White House spokesman Judd Deere declined to comment. HHS spokeswoman Caitlin Oakley said the agency is taking lawful steps to improve operations, which came after the agency reached a bargaining impasse with the union. The Federal Service Impasses Panel is reviewing the dispute.

“HHS is working with employees and their union representation to improve the operations of the department with the aim of making the federal government a better place to work and better able to deliver the services to the American people,” Oakley told Bloomberg Law.

Meanwhile, the FLRA is facing a backlog of charges because it hasn’t had a Senate-confirmed general counsel since President Barack Obama appointee Julie Clark left in January 2017. That means there’s no one at the agency with the power to issue complaints when investigators say there’s good cause to believe that a government agency violated employees’ rights.

Government workers and unions can take unfair labor practice charges to the FLRA or an arbitrator. But the FLRA general counsel is the only agency official empowered to enforce arbitrator decisions.

Trump Orders Pending

Federal worker unions are fighting off attacks on other fronts. President Donald Trump in May issued a trio of executive orders making it easier to fire federal workers, requiring agencies to take another look at collective bargaining agreements, and limiting the amount of work time government employees can spend on union matters. A judge later blocked significant portions of those orders, a decision that’s on appeal.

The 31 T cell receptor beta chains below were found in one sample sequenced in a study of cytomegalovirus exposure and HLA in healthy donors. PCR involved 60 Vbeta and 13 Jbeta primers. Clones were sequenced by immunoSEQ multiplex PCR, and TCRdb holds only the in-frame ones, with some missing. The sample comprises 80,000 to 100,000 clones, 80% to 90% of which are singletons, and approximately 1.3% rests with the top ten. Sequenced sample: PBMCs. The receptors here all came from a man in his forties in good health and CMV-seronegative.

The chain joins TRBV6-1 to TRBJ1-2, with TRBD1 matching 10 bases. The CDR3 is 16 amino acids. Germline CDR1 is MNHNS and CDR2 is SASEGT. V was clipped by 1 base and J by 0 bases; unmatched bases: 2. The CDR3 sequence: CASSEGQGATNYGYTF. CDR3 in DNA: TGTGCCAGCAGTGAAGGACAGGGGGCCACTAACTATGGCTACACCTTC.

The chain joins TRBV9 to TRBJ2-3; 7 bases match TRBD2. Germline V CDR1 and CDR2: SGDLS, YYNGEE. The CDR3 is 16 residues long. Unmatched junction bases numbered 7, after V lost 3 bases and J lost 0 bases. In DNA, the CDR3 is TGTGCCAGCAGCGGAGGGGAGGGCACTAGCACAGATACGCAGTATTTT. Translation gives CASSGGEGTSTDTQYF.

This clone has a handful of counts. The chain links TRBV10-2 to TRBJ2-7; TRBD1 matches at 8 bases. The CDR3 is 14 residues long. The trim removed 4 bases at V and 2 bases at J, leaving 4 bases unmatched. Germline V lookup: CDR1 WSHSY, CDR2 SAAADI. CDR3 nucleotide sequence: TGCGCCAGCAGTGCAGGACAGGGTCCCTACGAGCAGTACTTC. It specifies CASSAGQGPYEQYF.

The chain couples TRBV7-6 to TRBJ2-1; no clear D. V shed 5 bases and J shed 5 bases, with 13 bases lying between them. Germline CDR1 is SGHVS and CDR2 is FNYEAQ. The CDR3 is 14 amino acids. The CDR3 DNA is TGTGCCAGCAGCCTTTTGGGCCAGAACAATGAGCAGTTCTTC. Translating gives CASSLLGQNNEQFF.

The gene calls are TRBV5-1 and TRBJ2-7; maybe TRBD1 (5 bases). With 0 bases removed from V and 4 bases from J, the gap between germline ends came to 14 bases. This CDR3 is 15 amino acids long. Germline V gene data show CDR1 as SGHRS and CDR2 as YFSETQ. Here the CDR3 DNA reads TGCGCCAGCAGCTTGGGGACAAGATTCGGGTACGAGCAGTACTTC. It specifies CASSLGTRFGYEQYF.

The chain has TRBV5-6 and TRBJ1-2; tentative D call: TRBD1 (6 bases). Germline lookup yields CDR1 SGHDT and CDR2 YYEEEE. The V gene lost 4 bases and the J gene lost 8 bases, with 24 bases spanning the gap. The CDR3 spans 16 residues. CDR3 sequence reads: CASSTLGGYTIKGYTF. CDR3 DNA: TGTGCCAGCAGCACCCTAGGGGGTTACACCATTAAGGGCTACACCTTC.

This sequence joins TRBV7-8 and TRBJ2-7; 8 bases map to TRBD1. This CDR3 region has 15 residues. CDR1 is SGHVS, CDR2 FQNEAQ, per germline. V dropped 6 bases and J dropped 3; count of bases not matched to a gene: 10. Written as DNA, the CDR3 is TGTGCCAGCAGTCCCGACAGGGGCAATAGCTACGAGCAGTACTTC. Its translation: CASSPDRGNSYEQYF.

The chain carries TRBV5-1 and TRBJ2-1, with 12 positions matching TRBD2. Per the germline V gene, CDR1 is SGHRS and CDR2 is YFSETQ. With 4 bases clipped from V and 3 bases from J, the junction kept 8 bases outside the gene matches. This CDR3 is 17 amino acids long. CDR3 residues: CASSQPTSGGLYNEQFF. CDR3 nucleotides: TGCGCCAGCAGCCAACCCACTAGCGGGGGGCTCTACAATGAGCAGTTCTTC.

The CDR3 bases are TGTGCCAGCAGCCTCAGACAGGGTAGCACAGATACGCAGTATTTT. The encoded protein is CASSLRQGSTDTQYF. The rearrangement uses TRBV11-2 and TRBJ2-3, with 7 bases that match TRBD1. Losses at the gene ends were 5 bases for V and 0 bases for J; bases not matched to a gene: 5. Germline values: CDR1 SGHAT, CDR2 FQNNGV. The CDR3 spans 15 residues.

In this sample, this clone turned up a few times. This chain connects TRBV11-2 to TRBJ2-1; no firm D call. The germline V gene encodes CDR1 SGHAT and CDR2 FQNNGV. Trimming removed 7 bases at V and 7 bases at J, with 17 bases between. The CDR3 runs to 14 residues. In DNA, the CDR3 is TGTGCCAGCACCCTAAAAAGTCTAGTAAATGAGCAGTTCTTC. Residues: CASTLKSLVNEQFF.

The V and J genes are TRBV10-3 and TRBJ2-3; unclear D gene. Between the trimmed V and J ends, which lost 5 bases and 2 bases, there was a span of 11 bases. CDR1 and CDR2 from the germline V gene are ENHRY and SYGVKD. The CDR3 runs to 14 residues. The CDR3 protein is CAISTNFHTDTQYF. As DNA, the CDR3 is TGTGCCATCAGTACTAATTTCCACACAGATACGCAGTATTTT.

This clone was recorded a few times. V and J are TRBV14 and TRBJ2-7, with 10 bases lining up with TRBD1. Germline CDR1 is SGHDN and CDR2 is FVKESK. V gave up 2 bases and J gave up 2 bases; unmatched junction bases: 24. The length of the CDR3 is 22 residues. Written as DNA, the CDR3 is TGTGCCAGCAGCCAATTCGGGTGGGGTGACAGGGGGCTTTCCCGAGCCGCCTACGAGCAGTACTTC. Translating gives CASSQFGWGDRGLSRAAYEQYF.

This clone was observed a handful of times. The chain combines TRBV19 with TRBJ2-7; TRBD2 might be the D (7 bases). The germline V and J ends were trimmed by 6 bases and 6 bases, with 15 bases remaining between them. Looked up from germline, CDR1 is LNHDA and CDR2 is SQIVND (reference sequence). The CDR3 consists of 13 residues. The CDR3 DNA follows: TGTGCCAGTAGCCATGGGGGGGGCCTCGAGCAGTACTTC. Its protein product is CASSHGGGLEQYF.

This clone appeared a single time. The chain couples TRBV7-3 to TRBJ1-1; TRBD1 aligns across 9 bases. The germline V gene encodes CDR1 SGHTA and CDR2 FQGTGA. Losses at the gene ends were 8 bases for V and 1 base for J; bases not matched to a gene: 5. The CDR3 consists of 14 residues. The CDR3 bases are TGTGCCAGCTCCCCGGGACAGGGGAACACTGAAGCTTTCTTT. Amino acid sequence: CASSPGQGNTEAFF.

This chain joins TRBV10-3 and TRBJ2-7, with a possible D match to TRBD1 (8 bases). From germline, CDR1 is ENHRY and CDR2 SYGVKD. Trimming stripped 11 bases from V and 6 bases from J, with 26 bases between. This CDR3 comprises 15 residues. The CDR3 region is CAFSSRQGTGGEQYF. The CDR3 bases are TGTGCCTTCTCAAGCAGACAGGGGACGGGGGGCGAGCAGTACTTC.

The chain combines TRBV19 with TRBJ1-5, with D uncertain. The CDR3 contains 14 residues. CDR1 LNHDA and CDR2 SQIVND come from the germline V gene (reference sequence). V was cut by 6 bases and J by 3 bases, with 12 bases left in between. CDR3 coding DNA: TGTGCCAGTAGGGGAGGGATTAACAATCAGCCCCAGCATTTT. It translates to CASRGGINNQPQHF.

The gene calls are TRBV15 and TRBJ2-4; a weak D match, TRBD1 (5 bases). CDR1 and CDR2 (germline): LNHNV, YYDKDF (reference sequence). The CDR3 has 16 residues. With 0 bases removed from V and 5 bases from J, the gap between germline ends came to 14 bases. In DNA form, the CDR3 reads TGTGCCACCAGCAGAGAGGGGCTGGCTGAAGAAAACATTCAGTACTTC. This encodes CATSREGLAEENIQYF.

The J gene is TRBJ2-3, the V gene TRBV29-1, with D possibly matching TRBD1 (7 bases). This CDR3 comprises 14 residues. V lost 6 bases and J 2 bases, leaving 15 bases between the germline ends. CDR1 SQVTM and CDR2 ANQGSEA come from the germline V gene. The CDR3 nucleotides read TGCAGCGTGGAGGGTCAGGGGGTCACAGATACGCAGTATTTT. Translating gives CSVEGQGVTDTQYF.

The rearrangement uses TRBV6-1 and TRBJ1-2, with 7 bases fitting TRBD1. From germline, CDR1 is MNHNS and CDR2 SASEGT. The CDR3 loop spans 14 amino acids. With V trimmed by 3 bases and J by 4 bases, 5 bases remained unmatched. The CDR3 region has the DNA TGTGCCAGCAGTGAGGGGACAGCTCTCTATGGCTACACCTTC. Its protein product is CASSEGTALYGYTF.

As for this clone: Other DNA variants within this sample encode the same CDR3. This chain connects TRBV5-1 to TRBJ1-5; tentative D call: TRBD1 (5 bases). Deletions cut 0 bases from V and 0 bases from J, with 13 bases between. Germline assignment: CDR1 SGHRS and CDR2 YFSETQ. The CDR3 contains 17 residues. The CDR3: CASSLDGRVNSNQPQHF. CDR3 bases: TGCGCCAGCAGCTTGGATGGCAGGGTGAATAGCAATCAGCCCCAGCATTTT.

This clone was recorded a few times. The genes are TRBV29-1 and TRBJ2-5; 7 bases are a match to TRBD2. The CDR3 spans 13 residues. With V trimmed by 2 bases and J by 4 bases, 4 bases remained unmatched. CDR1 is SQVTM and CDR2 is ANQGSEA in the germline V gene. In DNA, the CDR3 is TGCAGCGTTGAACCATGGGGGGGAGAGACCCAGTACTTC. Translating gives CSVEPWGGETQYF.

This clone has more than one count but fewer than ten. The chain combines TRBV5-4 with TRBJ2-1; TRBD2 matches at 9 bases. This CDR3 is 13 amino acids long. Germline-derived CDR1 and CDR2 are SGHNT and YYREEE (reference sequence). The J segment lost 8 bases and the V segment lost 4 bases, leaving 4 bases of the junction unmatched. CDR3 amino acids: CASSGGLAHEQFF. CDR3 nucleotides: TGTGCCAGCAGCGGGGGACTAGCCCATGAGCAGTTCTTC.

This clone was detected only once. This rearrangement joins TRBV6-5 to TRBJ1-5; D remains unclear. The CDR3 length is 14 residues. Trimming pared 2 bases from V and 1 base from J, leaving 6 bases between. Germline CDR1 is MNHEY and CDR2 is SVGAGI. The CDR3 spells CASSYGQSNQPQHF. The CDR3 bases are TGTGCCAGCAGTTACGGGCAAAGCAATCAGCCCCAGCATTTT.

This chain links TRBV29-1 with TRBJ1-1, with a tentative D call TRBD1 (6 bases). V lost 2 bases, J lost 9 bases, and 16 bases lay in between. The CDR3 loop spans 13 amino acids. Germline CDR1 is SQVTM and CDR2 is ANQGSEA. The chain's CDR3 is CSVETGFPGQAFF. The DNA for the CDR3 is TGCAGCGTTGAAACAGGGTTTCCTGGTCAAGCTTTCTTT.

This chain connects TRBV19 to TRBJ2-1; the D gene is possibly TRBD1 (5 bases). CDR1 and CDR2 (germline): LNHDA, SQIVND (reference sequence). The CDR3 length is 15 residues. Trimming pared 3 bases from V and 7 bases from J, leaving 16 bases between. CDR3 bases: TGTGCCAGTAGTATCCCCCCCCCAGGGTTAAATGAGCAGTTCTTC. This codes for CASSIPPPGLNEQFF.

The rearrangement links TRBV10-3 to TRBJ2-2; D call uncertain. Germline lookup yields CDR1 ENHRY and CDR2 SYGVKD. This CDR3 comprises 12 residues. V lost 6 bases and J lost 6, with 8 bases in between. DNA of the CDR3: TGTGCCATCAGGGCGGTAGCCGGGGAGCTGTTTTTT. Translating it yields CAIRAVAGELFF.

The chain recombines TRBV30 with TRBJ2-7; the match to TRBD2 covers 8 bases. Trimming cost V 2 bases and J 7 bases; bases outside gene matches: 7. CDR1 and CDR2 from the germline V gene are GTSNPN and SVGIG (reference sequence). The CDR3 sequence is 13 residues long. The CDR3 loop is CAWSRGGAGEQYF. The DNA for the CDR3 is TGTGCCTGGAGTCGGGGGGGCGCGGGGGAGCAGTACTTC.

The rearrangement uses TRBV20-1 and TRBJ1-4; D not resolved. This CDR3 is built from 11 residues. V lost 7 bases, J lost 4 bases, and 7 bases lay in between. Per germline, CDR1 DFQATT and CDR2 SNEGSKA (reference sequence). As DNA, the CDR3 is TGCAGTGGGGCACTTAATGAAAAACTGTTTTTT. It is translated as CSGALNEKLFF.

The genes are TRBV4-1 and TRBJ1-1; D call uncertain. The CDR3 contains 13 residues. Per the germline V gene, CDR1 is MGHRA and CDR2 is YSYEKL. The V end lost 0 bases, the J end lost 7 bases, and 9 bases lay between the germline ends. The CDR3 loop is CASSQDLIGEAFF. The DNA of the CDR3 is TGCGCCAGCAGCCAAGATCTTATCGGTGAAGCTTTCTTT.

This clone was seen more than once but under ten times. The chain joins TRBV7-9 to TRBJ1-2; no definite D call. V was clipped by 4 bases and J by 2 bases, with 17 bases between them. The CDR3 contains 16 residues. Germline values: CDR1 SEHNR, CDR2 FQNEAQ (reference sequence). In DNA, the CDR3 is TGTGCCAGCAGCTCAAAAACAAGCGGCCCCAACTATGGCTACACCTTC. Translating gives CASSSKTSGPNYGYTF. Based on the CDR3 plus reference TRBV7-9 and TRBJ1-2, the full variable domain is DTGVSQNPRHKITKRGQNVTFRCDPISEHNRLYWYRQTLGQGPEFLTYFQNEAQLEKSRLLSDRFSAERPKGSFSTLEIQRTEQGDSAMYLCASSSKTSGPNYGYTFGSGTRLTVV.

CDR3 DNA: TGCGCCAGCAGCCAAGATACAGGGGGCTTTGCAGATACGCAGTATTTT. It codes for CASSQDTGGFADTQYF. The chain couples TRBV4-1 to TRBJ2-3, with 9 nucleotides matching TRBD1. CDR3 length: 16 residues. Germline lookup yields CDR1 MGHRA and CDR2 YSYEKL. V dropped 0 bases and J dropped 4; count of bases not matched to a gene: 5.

Union officials say government leaders are employing hard—and possibly illegal—bargaining tactics to push contract changes while the Trump executive orders remain tangled up in court.

The NTEU says HHS officials refused to bargain in good faith over a new contract, unfairly declared that the sides had reached an impasse, and then used that impasse to jam through a wide range of changes. The agency is trying to strip employees of telework and other alternative work arrangements and other rights under the previous collective bargaining agreement, the union says.

Bird, the principal deputy assistant secretary for administration, is the second ranking official in the office, behind Assistant Secretary for Administration Scott Rowell.